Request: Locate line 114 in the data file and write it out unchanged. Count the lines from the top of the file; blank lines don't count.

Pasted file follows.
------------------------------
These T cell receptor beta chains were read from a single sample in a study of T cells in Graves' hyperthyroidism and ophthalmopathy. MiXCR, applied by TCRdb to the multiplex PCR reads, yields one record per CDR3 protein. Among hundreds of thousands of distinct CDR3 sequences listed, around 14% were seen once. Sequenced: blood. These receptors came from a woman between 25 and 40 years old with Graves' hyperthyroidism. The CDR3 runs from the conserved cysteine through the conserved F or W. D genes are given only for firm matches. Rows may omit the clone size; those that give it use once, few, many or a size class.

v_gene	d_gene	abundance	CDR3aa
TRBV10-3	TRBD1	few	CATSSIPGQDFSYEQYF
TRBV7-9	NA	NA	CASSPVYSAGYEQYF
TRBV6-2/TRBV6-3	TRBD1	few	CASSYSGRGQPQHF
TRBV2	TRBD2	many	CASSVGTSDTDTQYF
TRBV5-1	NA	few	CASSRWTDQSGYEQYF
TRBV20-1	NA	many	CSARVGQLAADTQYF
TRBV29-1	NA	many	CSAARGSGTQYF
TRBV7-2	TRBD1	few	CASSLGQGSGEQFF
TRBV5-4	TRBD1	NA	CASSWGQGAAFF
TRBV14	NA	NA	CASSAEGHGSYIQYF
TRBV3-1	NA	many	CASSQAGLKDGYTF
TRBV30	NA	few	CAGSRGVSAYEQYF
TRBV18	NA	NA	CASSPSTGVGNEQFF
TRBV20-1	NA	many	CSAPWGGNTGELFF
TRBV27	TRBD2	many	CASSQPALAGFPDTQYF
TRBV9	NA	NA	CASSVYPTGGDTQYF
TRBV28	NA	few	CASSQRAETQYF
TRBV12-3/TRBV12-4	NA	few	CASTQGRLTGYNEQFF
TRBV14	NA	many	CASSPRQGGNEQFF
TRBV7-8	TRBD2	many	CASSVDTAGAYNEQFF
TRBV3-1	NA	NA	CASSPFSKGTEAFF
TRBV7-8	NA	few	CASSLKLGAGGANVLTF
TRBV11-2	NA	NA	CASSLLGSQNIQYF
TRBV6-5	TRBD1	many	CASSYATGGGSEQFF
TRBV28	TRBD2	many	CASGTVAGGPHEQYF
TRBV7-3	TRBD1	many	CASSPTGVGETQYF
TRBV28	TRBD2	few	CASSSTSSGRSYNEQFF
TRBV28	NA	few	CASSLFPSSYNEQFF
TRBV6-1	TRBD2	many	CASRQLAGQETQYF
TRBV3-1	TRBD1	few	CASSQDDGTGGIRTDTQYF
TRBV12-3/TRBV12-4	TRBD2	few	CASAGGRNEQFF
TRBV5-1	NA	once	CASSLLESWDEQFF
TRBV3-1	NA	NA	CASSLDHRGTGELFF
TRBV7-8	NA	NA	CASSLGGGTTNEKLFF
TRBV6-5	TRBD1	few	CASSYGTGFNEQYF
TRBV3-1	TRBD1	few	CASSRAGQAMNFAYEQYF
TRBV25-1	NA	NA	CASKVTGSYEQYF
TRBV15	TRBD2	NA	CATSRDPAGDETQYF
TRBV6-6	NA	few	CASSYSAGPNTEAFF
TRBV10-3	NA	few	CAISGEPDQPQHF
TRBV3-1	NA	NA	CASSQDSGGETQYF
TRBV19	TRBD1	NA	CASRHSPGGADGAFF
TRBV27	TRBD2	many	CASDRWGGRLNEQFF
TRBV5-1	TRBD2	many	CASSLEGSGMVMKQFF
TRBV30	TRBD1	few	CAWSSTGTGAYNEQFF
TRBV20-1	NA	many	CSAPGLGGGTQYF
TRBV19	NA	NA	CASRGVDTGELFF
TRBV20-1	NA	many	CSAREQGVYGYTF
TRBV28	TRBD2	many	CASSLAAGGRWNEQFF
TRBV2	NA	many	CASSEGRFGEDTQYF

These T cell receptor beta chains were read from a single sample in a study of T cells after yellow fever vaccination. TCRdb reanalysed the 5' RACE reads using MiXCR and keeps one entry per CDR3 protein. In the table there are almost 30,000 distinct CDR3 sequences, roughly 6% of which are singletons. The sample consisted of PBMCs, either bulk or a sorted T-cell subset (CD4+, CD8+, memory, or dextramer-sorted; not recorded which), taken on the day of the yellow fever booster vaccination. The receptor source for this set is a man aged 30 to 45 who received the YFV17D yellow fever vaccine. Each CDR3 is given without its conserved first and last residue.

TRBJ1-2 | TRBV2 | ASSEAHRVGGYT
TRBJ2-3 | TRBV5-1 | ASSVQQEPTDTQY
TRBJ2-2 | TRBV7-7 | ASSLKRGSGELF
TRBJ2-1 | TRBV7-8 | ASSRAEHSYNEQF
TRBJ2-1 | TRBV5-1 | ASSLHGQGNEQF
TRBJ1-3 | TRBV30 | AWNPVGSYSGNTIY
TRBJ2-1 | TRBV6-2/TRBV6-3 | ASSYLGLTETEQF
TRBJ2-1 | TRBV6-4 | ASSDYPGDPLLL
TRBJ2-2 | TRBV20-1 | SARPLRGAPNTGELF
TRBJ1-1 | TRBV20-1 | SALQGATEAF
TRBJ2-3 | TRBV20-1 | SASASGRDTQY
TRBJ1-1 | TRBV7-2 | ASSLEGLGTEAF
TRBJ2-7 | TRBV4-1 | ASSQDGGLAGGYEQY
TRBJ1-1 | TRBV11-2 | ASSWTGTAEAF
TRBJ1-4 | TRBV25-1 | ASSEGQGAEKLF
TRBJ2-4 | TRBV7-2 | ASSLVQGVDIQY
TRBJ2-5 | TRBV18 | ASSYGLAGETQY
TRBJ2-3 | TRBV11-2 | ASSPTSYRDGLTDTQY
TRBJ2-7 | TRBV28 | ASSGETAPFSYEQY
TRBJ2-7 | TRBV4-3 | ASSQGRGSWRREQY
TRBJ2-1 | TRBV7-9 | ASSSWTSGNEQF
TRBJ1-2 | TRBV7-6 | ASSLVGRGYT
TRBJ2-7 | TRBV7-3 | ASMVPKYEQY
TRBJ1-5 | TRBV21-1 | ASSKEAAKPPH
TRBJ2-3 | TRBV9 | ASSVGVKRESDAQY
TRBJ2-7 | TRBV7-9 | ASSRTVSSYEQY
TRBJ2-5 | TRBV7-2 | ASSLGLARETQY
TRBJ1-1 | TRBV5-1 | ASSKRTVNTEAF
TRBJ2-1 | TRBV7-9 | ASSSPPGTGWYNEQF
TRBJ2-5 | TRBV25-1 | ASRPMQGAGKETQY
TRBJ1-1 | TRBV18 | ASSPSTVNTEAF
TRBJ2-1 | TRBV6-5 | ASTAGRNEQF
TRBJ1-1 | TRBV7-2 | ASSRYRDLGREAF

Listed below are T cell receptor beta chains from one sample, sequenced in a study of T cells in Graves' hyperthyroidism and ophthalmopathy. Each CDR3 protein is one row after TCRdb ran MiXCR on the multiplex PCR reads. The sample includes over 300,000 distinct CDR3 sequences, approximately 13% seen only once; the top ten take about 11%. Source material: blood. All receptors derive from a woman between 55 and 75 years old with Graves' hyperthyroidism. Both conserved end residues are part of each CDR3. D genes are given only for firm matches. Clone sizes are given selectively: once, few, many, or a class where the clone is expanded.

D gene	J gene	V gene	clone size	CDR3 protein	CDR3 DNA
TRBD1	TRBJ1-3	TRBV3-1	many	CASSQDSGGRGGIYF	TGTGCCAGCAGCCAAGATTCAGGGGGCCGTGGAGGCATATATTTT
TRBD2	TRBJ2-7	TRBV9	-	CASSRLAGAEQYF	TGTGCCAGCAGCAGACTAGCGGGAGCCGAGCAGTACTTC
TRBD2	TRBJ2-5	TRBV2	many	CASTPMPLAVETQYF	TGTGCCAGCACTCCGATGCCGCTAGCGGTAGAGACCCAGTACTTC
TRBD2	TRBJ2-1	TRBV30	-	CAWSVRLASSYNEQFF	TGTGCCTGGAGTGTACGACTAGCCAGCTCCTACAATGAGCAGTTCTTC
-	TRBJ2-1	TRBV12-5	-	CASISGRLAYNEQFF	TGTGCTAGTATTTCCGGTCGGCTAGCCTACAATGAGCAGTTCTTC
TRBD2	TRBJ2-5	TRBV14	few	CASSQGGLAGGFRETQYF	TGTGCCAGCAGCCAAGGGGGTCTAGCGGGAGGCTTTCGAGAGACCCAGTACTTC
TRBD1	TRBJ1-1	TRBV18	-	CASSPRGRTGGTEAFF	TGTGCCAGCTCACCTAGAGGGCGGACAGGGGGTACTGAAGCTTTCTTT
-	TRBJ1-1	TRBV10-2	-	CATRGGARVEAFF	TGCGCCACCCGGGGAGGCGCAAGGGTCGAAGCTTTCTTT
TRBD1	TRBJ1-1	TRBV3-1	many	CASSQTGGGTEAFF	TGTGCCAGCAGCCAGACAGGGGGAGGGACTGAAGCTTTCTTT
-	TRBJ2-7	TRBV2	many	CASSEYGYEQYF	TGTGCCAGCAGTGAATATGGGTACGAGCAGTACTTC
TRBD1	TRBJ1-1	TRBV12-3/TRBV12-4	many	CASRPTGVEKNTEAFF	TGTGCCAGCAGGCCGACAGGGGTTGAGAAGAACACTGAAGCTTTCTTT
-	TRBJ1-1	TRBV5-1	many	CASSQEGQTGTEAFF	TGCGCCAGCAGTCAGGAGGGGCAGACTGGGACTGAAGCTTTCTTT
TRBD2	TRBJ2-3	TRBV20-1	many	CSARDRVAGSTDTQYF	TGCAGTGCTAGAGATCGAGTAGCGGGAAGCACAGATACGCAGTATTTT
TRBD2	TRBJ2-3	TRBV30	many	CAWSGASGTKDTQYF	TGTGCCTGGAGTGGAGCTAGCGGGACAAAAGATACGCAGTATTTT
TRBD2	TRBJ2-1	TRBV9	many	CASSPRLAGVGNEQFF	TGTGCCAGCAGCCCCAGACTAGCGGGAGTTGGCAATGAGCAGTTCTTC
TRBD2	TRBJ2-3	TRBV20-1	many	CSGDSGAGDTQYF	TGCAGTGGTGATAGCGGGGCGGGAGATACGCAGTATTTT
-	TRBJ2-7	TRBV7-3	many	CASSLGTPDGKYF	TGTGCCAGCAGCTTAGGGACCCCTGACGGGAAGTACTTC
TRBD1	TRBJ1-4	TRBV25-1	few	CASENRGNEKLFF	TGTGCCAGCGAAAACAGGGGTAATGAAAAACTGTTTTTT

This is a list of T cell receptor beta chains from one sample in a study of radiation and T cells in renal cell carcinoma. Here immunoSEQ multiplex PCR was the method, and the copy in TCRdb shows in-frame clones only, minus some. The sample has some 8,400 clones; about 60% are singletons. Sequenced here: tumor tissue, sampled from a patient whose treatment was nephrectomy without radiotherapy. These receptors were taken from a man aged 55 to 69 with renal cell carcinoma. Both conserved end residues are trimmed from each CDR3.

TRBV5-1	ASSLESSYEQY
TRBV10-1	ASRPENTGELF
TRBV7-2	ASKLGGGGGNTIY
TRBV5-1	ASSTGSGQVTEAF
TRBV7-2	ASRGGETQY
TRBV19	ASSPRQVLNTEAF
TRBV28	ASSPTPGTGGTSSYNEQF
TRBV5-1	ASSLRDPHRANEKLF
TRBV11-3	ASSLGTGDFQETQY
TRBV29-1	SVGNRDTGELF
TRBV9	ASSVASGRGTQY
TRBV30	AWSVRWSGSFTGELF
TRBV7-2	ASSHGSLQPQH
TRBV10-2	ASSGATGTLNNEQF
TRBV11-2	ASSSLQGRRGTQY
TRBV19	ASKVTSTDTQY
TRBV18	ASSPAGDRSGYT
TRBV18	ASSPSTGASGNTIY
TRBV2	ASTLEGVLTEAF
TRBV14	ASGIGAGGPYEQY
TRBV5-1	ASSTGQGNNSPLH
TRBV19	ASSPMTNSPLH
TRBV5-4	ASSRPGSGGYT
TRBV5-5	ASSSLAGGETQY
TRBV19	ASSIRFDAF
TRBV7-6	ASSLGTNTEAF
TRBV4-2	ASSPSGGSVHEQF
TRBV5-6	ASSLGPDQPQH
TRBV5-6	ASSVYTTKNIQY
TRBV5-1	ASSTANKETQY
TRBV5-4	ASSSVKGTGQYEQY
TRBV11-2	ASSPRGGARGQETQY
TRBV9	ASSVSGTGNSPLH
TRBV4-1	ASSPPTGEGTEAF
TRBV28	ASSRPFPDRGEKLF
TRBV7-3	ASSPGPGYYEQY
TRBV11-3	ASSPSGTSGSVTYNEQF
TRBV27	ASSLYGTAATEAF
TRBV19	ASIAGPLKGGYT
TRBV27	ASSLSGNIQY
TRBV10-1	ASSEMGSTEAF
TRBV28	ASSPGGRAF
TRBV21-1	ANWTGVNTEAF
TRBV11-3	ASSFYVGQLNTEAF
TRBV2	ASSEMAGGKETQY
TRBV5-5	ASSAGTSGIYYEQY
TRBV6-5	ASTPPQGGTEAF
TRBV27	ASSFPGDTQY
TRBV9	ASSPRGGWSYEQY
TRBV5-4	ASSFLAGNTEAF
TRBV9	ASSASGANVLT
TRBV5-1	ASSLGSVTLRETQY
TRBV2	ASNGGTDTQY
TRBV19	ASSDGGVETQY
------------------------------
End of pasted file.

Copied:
TRBV28	ASSPTPGTGGTSSYNEQF